Today brought the news that many of us had been dreading, the passing of Geoff Dunford, the former Bristol Rovers chairman. Although Geoff had been ill for some time, his death at the age of 66 will have come as a hammer blow to his family. To say he was loved by his family would represent the understatement of the century.
I was never a part of Geoff’s inner circle of friends. He knew me well enough to say hello and even during times of conflict at the club, he was unfailingly friendly and polite. During the boardroom split of 2006, I said some unkind things about him on the internet. I should have known better. Years later, Geoff invited me to the Beeches to have a chat over a cup of coffee. We had a frank and open exchange of views and, importantly, I apologised unreservedly for many of the things I had said. In view of today’s sad news, I am so glad I did that.
There is no doubt that for a long time, Geoff was a polarising figure at Bristol Rovers. He was blamed for when things went wrong and rarely thanked when things went right. He knew and understood how things worked at a football club and whilst he can’t have enjoyed the brickbats which were hurled his way, they seemed to bounce off him. And whatever you thought of Geoff Dunford, recognise this one simple fact: he devoted his life to Bristol Rovers Football Club.
Along with his legendary father, Denis Dunford, Geoff took the club to Twerton Park in 1986 and brought it back to Bristol a decade later. Not only that, Bristol Rovers now owned their own ground. The move to Bath was made out of necessity, the move back was an act of sheer brilliance. Without the Dunfords, the Rovers might no longer exist.
Although there were times when we disagreed, there were plenty more when we were on the same side. I remember the amazing ‘Gas Idol’ talent competition we held in the Centenary Suite when Geoff was on the judging panel, a benevolent Simon Cowell! Another time, a few of us visited an old friend who was managing Geoff’s hotel in Bath when the great man himself appeared. We spent an hilarious afternoon drinking Geoff’s best Rioja (well, he said it was his best!) and I had to be virtually poured on the train home afterwards! Here was a side of Geoff I had never previously seen. A great storyteller, of stories that were on occasions unrepeatable, always told with his customary twinkling eyes and bucket loads of humour.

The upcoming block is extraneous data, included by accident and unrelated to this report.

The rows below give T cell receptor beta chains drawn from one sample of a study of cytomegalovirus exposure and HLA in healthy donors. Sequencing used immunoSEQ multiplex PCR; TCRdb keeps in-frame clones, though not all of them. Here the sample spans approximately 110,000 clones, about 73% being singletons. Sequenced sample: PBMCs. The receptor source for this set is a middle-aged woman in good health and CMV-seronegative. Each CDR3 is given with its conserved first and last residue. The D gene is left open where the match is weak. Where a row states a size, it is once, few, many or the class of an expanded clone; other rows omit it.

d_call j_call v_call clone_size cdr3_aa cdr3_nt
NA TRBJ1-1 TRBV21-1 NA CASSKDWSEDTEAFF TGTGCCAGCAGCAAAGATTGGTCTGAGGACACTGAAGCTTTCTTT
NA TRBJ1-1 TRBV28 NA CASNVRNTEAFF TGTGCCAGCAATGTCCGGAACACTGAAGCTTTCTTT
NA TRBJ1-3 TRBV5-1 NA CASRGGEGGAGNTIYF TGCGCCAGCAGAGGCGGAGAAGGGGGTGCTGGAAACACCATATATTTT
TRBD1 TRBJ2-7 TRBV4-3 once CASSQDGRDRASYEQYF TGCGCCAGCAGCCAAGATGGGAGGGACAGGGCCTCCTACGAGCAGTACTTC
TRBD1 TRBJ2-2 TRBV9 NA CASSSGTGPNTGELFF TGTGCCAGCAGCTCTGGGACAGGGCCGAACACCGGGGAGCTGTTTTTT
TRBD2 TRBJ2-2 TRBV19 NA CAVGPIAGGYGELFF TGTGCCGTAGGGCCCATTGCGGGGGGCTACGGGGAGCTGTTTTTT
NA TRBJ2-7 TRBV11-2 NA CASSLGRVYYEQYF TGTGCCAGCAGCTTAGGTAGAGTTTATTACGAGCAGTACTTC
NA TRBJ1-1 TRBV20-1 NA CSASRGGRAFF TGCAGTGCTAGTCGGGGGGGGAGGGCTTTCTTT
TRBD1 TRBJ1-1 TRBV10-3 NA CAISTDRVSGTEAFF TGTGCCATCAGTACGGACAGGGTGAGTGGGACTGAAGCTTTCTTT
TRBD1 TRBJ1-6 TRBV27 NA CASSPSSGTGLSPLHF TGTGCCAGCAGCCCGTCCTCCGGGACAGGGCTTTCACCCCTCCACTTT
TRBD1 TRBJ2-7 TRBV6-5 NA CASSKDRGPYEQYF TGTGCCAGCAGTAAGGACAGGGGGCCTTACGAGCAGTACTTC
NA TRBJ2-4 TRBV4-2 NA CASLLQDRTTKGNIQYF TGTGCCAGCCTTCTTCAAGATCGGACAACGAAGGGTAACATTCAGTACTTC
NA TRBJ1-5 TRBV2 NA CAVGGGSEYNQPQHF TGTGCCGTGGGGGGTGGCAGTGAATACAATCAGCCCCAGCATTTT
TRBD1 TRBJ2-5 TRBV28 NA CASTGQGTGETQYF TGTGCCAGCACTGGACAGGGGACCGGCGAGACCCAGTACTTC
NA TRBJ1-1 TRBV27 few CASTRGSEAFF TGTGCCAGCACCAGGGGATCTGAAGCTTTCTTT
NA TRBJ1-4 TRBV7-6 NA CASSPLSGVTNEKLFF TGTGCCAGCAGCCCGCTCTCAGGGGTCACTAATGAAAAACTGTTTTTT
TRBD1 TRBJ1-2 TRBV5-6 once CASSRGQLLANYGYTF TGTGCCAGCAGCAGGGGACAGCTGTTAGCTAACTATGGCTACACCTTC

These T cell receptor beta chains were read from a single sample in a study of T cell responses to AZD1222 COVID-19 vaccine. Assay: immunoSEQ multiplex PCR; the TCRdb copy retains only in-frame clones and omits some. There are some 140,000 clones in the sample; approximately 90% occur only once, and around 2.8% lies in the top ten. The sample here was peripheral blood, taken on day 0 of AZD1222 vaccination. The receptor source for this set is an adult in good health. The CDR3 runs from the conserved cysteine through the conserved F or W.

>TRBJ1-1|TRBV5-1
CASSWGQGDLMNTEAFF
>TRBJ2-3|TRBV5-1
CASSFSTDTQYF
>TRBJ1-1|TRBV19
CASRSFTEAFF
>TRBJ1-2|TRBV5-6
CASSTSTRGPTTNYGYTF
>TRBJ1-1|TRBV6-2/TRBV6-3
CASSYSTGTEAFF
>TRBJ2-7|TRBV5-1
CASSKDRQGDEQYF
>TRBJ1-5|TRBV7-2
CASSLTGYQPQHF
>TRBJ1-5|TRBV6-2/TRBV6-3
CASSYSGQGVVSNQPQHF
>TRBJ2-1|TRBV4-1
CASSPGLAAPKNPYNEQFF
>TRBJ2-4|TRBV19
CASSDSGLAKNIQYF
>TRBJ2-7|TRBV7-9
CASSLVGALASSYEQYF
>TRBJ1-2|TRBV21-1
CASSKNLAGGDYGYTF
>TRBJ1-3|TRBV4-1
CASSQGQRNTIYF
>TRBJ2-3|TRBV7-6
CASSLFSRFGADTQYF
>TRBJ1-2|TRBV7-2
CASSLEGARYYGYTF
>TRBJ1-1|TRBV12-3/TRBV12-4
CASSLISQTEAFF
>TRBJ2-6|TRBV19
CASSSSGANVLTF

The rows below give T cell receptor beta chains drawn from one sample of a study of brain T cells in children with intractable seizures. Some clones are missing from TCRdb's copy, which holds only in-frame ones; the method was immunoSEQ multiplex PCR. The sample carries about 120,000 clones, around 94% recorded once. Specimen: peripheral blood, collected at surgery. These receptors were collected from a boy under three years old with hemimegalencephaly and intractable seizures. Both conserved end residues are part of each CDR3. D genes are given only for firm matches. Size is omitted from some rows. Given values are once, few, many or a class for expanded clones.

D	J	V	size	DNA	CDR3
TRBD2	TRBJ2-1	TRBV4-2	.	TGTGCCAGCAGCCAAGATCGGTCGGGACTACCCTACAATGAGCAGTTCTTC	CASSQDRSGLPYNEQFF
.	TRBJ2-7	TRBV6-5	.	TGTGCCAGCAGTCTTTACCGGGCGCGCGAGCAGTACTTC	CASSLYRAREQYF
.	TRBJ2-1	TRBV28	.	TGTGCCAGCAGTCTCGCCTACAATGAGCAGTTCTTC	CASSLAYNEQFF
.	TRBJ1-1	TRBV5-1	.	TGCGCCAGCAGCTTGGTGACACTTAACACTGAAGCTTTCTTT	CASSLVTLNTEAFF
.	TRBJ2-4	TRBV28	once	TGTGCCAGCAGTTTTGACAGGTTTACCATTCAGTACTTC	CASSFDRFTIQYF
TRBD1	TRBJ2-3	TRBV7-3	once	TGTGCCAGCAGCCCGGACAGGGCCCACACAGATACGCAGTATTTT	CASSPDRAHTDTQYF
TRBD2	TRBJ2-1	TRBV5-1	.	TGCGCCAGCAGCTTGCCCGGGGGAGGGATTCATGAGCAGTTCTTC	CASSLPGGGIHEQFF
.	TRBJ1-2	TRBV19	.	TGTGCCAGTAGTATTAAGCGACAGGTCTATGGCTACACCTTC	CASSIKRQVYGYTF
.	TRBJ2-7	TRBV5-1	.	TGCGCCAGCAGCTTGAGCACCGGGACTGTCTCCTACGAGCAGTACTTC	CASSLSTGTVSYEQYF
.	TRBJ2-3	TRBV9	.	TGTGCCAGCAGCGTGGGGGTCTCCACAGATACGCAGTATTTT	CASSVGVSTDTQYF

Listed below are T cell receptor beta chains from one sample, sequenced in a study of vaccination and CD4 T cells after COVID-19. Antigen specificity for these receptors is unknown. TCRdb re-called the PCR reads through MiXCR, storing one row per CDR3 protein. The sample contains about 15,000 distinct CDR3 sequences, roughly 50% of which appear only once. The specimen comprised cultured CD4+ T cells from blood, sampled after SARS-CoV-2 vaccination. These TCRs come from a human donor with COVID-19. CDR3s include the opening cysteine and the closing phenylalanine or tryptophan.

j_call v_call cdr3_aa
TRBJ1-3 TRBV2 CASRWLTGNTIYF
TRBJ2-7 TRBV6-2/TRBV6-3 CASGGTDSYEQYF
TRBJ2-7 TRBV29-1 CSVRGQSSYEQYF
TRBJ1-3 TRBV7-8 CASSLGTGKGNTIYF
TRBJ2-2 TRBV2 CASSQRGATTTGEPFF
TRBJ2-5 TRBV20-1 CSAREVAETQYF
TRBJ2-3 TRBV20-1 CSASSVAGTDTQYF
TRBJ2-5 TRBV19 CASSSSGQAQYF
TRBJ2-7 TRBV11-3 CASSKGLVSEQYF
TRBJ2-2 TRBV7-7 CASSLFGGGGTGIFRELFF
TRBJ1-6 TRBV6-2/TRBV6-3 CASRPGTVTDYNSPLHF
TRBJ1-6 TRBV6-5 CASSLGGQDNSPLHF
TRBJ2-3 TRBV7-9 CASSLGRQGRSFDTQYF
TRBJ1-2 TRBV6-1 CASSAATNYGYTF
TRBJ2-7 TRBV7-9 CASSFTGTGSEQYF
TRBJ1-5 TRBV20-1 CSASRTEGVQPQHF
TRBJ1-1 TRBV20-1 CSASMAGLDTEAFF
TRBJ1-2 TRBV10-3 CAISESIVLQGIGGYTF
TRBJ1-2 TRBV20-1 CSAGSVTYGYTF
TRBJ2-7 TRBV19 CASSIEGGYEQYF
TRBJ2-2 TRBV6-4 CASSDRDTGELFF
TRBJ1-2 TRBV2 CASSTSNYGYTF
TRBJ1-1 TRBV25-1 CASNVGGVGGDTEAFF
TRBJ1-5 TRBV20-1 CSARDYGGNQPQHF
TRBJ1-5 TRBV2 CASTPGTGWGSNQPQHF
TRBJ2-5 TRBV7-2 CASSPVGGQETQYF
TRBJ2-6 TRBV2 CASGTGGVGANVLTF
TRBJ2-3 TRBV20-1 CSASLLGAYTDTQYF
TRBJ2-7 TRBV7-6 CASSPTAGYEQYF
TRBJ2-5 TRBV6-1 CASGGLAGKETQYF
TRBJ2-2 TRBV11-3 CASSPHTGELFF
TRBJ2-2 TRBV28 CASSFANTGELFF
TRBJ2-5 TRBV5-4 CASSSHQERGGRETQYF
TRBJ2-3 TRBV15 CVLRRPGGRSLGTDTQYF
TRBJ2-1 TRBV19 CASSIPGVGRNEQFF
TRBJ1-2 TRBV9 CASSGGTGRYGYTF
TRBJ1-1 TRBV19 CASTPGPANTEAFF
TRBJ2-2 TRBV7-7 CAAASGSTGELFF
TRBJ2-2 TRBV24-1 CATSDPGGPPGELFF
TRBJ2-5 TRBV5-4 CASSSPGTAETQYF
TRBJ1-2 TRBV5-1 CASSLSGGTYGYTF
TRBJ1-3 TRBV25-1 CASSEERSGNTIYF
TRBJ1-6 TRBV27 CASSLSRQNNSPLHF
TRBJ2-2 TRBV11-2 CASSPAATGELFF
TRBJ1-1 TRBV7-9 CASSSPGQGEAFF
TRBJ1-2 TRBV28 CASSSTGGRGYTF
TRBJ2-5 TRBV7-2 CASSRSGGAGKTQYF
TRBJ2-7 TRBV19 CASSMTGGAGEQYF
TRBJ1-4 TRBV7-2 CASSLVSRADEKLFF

I missed much of the revelry and banter when the football club further divided when Geoff passed the reins of power to Nick Higgs. I will not rake up the bad history of what happened during that period – what’s done is done – but I do believe that under Geoff Dunford Bristol Rovers would never have crashed into non league football. I am certain as I can be that he would have never allowed it to happen.
My thoughts and best wishes are with Geoff’s family tonight. I know what it is like to lose a parent – I have lost three, including a stepfather – and life is never the same again. It appears from reading something from his son Peter that Geoff returned home to spend his final days. I can imagine just how much that mattered to a family man such as Geoff. I’ll bet it meant the world.
One thing we can know for sure is that Geoff Dunford did it his way. He didn’t always get everything right, but who among us can honestly say that we did get everything right? He dies a legend at Bristol Rovers. No one could have given anymore. In the grand scheme of things, I suppose a little old third division football club might not represent much of a legacy, unless that is you are a passionate Gashead, like Geoff Dunford. Whatever happens next at the Rovers, we know that none of it would have been possible without Geoff.